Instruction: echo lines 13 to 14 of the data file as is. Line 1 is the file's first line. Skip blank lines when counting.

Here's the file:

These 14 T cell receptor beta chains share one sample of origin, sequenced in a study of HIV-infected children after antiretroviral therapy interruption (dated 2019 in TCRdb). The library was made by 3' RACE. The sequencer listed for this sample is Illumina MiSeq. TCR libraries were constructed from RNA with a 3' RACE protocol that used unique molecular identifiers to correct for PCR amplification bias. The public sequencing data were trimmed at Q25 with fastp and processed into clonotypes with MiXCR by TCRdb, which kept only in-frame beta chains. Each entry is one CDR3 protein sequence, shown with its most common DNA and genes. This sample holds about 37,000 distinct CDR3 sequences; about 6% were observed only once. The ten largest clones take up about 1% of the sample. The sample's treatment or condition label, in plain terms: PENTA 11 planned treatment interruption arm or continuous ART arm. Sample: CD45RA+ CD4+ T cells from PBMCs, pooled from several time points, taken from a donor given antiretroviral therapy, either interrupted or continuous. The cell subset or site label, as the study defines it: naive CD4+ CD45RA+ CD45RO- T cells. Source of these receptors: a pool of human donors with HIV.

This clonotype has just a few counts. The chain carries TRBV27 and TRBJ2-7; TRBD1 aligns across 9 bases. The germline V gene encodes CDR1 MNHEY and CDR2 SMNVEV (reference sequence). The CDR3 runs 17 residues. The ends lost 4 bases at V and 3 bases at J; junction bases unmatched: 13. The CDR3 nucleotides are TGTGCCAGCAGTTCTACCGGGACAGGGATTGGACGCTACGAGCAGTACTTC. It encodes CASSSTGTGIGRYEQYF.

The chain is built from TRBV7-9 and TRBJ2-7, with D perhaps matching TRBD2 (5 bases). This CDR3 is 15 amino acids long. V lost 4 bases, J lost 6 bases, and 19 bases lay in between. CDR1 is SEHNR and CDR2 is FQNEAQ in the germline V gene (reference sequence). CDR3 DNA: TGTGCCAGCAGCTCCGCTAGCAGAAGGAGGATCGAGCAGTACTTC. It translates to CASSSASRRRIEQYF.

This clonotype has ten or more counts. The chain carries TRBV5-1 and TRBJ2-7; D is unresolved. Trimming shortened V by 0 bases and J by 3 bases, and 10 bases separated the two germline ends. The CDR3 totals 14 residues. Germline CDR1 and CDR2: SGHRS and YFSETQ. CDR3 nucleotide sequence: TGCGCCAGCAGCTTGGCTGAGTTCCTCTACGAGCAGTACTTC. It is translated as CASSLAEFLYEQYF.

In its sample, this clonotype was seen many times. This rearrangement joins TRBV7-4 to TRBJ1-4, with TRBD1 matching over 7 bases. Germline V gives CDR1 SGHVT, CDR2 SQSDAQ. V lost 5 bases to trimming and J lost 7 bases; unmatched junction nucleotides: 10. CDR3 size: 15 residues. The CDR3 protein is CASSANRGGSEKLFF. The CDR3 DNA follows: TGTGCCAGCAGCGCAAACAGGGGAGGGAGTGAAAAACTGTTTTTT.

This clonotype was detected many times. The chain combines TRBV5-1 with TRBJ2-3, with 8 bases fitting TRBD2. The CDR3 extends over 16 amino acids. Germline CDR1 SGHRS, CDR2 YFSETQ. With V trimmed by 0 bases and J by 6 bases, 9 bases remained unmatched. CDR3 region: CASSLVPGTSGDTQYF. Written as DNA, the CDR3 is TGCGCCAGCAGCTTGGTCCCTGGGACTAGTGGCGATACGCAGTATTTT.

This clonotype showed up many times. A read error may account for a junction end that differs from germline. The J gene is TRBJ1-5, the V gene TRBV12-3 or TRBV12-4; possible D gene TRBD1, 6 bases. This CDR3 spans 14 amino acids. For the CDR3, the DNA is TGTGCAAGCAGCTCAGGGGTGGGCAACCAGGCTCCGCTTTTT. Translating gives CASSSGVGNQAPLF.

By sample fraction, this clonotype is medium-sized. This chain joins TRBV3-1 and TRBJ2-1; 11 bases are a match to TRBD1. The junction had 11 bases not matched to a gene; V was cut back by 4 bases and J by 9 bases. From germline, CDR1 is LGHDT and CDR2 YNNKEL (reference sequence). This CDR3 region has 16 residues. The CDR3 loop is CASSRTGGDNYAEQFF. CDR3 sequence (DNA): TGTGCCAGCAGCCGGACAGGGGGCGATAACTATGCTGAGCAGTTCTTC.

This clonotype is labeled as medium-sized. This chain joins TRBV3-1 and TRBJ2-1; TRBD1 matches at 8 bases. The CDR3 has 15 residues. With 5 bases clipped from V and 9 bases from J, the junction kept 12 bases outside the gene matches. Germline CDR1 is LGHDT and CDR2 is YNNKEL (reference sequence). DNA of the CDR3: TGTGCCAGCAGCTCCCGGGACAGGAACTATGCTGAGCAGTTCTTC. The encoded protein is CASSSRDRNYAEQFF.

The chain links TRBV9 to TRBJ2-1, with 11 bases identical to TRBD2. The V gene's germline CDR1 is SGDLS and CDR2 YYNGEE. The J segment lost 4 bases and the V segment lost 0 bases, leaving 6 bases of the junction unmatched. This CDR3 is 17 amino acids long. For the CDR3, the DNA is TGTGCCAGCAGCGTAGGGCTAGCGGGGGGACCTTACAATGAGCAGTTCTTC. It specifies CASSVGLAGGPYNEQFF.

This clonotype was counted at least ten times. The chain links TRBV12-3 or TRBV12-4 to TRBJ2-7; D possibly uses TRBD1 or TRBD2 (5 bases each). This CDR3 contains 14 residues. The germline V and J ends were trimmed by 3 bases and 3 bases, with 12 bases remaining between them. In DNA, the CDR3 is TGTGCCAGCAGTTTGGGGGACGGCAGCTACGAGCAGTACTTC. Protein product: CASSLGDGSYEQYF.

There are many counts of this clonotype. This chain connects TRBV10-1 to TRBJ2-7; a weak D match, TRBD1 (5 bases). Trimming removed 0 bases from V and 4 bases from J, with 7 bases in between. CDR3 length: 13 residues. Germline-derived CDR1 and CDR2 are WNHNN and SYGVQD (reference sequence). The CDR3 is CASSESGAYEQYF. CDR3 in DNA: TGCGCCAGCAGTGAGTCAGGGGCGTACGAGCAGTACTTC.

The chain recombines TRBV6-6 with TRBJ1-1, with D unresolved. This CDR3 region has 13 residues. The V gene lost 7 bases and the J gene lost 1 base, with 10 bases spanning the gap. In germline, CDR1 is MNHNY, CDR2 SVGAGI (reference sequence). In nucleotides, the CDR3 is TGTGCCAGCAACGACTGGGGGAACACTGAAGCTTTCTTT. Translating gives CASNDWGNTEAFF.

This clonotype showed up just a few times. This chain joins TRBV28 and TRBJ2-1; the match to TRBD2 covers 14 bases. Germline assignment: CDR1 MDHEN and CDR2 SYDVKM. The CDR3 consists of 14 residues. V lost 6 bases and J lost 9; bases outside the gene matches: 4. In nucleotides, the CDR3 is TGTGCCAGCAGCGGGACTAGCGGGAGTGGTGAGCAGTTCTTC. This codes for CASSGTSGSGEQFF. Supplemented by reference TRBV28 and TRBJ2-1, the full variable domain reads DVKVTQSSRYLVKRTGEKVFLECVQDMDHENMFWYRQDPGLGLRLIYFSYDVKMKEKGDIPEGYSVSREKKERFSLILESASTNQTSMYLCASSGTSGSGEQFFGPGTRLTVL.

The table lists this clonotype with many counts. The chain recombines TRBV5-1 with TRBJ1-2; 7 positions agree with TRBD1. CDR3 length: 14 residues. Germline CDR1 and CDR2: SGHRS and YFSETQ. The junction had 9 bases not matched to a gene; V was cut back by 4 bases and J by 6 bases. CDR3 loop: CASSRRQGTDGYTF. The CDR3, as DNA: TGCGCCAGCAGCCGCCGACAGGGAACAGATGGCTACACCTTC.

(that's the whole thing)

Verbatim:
The chain recombines TRBV6-6 with TRBJ1-1, with D unresolved. This CDR3 region has 13 residues. The V gene lost 7 bases and the J gene lost 1 base, with 10 bases spanning the gap. In germline, CDR1 is MNHNY, CDR2 SVGAGI (reference sequence). In nucleotides, the CDR3 is TGTGCCAGCAACGACTGGGGGAACACTGAAGCTTTCTTT. Translating gives CASNDWGNTEAFF.

This clonotype showed up just a few times. This chain joins TRBV28 and TRBJ2-1; the match to TRBD2 covers 14 bases. Germline assignment: CDR1 MDHEN and CDR2 SYDVKM. The CDR3 consists of 14 residues. V lost 6 bases and J lost 9; bases outside the gene matches: 4. In nucleotides, the CDR3 is TGTGCCAGCAGCGGGACTAGCGGGAGTGGTGAGCAGTTCTTC. This codes for CASSGTSGSGEQFF. Supplemented by reference TRBV28 and TRBJ2-1, the full variable domain reads DVKVTQSSRYLVKRTGEKVFLECVQDMDHENMFWYRQDPGLGLRLIYFSYDVKMKEKGDIPEGYSVSREKKERFSLILESASTNQTSMYLCASSGTSGSGEQFFGPGTRLTVL.